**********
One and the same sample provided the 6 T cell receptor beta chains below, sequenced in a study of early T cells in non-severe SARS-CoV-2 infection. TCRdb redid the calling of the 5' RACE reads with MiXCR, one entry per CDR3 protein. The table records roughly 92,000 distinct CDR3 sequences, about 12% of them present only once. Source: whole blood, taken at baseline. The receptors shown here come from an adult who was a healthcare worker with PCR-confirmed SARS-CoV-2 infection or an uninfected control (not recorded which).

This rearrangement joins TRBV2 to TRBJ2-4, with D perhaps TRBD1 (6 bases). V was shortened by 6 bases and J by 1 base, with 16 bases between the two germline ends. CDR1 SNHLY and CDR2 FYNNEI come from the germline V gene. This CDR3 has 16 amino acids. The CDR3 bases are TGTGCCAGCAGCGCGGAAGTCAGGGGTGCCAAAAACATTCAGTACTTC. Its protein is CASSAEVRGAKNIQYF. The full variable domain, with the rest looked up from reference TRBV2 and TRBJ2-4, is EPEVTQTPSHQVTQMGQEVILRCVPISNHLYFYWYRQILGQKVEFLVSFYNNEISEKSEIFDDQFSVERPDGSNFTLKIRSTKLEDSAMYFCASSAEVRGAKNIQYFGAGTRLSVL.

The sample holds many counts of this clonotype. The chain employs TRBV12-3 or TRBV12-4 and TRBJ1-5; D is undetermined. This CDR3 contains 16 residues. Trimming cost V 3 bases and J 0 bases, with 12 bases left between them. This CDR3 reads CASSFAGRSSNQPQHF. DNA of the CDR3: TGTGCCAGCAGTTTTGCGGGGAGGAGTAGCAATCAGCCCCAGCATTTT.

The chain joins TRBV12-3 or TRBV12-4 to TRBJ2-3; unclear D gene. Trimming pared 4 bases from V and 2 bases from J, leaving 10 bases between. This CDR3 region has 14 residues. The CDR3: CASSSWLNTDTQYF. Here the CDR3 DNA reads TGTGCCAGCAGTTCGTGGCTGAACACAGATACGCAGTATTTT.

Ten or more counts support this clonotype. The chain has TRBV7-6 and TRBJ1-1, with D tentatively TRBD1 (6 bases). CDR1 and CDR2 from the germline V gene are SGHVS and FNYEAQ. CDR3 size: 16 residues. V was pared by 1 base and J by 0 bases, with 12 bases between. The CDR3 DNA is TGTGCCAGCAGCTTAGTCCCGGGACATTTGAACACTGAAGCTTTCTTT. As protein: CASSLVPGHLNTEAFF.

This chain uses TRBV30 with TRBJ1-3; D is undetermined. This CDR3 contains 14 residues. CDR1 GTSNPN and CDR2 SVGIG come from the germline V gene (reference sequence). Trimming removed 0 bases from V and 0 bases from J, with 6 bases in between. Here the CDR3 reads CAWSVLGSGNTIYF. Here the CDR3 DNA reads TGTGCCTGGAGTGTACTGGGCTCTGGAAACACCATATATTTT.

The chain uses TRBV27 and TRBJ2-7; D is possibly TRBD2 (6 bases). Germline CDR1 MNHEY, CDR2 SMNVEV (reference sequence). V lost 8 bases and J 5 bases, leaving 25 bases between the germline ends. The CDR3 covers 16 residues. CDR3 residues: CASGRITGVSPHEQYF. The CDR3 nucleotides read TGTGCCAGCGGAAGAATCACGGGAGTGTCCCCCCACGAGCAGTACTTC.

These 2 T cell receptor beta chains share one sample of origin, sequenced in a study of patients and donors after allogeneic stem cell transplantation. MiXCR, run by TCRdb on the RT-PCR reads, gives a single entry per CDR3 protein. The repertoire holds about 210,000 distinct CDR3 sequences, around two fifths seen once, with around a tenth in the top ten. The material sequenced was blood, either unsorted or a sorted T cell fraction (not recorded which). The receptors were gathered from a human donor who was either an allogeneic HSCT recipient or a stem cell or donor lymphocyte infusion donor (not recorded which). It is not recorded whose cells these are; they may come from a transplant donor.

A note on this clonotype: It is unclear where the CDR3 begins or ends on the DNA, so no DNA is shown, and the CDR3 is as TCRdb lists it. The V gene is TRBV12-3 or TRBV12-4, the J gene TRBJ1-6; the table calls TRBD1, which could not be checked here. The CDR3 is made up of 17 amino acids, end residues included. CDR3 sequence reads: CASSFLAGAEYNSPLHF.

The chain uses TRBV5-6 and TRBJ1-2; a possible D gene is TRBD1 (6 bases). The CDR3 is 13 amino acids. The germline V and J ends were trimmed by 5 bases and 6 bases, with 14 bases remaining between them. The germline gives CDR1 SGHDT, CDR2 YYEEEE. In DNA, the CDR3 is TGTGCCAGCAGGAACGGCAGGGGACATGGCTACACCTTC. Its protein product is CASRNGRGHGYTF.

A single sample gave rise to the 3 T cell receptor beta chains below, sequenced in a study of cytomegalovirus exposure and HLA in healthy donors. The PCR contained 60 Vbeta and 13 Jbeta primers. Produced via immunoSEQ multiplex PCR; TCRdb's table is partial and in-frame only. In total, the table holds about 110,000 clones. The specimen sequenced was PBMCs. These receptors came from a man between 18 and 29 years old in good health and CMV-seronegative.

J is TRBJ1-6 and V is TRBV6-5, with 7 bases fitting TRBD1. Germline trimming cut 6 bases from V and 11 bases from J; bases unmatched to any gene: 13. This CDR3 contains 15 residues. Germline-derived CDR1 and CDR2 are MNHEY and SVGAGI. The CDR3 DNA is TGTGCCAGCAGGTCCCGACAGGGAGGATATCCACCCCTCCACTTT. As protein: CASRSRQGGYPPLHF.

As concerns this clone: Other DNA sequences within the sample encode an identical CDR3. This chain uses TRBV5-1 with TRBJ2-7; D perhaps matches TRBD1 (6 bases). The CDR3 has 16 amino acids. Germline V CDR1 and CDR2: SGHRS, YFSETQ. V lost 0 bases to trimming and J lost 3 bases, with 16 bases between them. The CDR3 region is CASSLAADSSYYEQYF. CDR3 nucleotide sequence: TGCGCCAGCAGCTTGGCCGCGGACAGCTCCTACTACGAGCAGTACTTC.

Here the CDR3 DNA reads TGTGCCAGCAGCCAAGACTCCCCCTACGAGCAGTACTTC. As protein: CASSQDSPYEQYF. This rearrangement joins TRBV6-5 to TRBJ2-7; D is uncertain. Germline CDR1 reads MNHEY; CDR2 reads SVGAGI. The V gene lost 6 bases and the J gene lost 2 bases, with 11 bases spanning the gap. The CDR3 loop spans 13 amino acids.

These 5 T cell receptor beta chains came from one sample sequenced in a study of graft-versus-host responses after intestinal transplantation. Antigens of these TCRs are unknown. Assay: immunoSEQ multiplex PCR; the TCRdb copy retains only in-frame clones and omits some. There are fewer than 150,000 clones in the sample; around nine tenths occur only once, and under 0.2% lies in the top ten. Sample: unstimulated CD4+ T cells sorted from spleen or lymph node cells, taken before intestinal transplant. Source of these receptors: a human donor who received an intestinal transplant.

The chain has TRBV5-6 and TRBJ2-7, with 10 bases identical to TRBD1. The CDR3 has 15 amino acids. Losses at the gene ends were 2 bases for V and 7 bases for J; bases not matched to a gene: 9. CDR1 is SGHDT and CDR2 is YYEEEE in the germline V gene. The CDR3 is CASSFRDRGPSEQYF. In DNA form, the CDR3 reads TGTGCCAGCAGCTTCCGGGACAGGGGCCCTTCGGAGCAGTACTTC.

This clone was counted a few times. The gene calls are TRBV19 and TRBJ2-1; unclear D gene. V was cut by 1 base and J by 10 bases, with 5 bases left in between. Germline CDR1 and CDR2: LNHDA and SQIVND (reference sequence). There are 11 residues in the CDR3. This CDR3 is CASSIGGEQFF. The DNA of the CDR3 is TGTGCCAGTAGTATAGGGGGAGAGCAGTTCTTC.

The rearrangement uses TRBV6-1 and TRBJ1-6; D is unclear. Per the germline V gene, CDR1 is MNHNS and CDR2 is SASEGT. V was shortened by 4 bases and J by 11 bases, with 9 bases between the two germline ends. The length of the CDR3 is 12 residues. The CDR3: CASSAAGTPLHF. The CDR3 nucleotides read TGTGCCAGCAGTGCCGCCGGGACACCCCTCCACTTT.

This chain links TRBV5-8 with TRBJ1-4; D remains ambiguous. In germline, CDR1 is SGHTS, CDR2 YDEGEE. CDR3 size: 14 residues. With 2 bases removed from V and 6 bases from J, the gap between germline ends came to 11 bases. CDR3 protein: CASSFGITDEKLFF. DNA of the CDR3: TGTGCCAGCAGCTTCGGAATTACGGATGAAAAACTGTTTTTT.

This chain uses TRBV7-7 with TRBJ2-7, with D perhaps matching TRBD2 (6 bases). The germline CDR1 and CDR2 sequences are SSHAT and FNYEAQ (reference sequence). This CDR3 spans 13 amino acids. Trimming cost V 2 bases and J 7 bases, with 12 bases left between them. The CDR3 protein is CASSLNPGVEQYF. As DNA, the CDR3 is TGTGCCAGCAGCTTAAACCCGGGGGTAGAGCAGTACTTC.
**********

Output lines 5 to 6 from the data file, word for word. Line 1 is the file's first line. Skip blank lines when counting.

Ten or more counts support this clonotype. The chain has TRBV7-6 and TRBJ1-1, with D tentatively TRBD1 (6 bases). CDR1 and CDR2 from the germline V gene are SGHVS and FNYEAQ. CDR3 size: 16 residues. V was pared by 1 base and J by 0 bases, with 12 bases between. The CDR3 DNA is TGTGCCAGCAGCTTAGTCCCGGGACATTTGAACACTGAAGCTTTCTTT. As protein: CASSLVPGHLNTEAFF.

This chain uses TRBV30 with TRBJ1-3; D is undetermined. This CDR3 contains 14 residues. CDR1 GTSNPN and CDR2 SVGIG come from the germline V gene (reference sequence). Trimming removed 0 bases from V and 0 bases from J, with 6 bases in between. Here the CDR3 reads CAWSVLGSGNTIYF. Here the CDR3 DNA reads TGTGCCTGGAGTGTACTGGGCTCTGGAAACACCATATATTTT.